FOREIGN SLAVE TRADE
The organizational meeting of the Convention of Abolition Societies in Philadelphia, January 1, 1794, issued an address to the citizens of the United States in which it emphasized the obligations of justice, humanity, and benevolence toward slaves and free Negroes; and urged the states to "refrain immediately from that species of rapine and murder which has improperly been softened by the name of African trade." This address was prepared by Benjamin Rush, Warner Mifflin, and Isaac H. Starr.1 Its memorial to Congress, as we have seen, resulted in the Act of 1794, which was a feeble attempt to assist Britain and France in suppressing the trade to their colonies. It did not attempt to regulate and control the trade to the United States, probably because men shrank from exposing anything so repulsive, or because its depravity was so complete as to defy reform.
It was appropriate that Warner Mifflin should have been associated with Benjamin Rush in the preparation of the address to the people. He had been raised a slaveholder on the eastern shore of Virginia. He had freed his wife's slaves in 1774, and his own the following year. Through his influence the Mifflin families gave freedom to nearly one hundred slaves, and in the Quaker tradition they assisted them in every possible way to become established in independent status. His influence was not as great as that of Woolman or Benezet, but he traveled widely in the cause of freedom, appeared before many legislatures, and was instrumental in securing legislative sanction to private manumissions in Virginia. He had sent a memorial to Congress under date of November 22, 1792, protesting against the foreign and domestic slave trade. The House of Representatives had engaged in the bitter debate over petitions in February 1790; it had received and buried in committee the petitions from the various abolition societies in December 1791; and it now did what Southerners had wanted to do in the first instance -- refused to accept it and returned it to Mifflin. Sharp things were said about Mifflin's opposition to the war. His petition was denounced as unconstitutional, mischievous, disturbing to the harmony of the Union, and likely to precipitate insurrections among the slaves. Stung by this insult from Congress, Mifflin promptly published A Serious Expostulation with the Members of the House of Representatives of the United States.2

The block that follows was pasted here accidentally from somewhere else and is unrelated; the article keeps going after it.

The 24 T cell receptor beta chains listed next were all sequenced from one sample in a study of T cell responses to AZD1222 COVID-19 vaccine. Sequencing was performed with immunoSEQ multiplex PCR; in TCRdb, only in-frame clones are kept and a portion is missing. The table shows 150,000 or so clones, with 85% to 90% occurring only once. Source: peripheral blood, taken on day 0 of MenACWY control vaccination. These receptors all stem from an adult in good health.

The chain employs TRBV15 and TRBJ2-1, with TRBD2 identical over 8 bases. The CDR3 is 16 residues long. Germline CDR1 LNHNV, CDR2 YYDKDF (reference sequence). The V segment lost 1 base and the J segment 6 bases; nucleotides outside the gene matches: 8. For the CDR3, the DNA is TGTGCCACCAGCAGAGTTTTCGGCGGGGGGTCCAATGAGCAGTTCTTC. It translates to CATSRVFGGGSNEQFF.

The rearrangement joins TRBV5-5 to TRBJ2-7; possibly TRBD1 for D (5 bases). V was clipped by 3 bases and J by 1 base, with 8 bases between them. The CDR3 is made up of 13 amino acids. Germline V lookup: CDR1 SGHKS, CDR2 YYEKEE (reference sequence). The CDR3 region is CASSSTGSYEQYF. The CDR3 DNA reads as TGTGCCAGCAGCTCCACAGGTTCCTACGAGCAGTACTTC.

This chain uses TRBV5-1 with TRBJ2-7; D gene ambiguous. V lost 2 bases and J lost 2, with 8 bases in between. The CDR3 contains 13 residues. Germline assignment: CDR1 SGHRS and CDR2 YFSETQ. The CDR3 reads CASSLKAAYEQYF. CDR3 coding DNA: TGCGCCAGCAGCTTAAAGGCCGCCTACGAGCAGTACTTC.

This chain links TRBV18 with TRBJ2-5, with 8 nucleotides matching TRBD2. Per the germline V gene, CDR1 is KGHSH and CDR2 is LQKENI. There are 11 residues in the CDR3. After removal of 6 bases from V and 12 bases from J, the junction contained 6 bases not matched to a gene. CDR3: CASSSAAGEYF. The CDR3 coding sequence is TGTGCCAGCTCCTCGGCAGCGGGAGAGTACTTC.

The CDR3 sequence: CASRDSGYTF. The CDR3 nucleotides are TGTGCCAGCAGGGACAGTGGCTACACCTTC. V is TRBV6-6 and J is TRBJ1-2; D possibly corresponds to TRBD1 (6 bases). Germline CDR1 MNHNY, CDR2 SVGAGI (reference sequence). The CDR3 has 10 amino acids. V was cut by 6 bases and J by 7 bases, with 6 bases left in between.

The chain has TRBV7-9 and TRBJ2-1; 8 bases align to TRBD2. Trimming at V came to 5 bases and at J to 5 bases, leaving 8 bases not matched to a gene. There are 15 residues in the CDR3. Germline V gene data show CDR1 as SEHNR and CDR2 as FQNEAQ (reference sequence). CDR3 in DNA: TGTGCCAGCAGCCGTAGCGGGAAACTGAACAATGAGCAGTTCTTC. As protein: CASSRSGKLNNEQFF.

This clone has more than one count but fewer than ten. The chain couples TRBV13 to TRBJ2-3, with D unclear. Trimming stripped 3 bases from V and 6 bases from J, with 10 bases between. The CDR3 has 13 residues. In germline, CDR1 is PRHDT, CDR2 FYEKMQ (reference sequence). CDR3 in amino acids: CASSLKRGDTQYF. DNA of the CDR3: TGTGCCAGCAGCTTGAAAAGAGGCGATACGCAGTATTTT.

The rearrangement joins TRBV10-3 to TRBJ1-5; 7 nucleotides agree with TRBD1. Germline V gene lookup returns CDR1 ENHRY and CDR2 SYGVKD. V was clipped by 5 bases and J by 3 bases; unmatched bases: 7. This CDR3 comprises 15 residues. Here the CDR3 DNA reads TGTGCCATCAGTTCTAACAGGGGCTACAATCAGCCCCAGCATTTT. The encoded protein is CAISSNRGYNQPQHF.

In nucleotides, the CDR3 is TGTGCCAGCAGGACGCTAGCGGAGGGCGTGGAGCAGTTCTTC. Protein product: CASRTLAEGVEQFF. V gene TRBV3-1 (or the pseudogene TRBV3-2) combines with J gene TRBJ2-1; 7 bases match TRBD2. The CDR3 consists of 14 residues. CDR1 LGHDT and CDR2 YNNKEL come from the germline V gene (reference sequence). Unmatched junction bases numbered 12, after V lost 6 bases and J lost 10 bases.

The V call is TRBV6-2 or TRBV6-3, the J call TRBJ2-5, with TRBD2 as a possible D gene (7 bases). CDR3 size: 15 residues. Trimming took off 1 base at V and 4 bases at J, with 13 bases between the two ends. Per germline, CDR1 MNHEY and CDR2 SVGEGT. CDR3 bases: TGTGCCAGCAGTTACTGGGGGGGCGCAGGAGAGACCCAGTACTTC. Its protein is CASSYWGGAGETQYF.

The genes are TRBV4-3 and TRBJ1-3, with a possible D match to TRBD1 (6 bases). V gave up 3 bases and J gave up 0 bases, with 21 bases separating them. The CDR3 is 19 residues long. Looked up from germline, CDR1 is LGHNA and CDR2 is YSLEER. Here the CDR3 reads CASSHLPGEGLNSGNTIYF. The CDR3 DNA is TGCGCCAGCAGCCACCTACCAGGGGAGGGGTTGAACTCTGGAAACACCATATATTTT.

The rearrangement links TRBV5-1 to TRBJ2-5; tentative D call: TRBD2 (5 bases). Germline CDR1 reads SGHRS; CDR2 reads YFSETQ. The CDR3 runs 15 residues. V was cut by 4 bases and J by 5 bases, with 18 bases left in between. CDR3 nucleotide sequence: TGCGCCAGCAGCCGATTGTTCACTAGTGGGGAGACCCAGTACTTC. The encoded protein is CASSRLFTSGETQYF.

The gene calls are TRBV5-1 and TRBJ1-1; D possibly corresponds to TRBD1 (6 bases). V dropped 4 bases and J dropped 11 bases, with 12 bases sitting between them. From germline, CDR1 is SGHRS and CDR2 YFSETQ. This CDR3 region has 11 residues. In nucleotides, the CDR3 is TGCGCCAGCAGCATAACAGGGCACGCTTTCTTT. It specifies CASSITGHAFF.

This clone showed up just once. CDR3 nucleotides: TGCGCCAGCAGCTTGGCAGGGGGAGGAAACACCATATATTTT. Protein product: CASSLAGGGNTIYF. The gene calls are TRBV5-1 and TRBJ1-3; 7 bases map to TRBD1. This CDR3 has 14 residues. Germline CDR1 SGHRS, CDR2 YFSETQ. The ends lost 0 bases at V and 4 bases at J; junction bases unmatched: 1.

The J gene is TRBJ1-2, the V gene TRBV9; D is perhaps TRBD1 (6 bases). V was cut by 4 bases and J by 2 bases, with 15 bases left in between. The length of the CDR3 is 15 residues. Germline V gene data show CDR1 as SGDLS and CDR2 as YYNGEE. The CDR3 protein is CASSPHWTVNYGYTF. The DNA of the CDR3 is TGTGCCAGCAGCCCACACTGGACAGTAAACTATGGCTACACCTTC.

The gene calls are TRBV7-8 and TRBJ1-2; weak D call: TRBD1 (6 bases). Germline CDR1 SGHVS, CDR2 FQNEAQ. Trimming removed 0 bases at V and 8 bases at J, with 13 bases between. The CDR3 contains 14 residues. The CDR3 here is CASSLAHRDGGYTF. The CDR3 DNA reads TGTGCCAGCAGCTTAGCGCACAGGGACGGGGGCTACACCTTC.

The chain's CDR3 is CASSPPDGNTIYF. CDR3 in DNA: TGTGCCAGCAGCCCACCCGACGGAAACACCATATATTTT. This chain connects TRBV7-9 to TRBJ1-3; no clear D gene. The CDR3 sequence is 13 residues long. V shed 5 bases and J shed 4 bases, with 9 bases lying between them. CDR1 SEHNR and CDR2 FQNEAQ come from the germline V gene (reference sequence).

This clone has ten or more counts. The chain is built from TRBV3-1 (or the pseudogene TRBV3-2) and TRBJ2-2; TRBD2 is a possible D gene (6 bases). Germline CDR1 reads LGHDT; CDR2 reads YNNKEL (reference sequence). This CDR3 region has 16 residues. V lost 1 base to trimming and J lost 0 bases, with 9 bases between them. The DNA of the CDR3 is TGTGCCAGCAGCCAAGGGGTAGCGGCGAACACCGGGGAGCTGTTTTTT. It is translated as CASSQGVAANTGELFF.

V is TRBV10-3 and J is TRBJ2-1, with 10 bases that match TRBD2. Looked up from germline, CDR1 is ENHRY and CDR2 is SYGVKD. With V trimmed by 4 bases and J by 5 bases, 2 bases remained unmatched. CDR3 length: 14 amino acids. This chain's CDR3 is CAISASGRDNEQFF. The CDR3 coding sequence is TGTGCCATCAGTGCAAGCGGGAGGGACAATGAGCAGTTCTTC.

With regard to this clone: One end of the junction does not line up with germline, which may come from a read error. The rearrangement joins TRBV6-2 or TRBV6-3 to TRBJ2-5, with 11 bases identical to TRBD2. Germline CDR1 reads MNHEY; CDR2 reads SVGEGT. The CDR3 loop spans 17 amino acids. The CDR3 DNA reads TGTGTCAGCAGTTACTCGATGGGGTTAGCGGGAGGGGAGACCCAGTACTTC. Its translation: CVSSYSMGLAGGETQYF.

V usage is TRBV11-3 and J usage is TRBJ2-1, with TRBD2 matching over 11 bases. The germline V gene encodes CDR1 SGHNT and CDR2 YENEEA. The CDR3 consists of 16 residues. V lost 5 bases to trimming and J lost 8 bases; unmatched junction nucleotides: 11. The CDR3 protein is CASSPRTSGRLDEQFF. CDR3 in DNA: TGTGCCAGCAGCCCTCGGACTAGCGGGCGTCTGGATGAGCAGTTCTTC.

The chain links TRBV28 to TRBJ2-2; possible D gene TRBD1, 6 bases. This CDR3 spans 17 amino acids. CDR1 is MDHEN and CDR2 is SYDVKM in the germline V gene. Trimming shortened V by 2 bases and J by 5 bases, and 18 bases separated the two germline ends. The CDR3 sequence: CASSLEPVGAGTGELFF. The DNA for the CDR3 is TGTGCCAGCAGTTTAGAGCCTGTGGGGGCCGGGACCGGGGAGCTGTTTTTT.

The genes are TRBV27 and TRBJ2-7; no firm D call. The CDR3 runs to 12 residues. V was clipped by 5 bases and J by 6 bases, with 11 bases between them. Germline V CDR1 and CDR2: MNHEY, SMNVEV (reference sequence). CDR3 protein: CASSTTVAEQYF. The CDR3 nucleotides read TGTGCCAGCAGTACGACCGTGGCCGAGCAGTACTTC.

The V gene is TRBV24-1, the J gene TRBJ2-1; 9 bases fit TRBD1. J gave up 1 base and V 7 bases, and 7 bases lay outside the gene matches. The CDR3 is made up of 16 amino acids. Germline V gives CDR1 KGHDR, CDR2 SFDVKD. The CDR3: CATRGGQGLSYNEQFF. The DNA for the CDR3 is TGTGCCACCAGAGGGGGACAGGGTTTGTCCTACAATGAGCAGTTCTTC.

This remonstrance followed the pattern of David Cooper's A Serious Address to the Rulers of America, published ten years earlier. It quoted from the Articles of Association ( October 20, 1774), the Address to the Inhabitants of Canada ( May 29, 1775), the Declaration of the Causes and Necessity of Taking up Arms ( July 6, 1775), the Address to People of England ( July 8, 1775), the Address to Ireland ( July 28, 1775), the Declaration of Independence ( July 4, 1776), and the Observations on the American Revolution ( 1779). Criticism of his antislavery activities and his advocacy of peace principles continued to such a degree that in 1796 he published The Defense of Warner Mifflin Against Aspersions Cast on Him on Account of His Endeavors to Promote Righteousness, Mercy, and Peace Among Mankind.3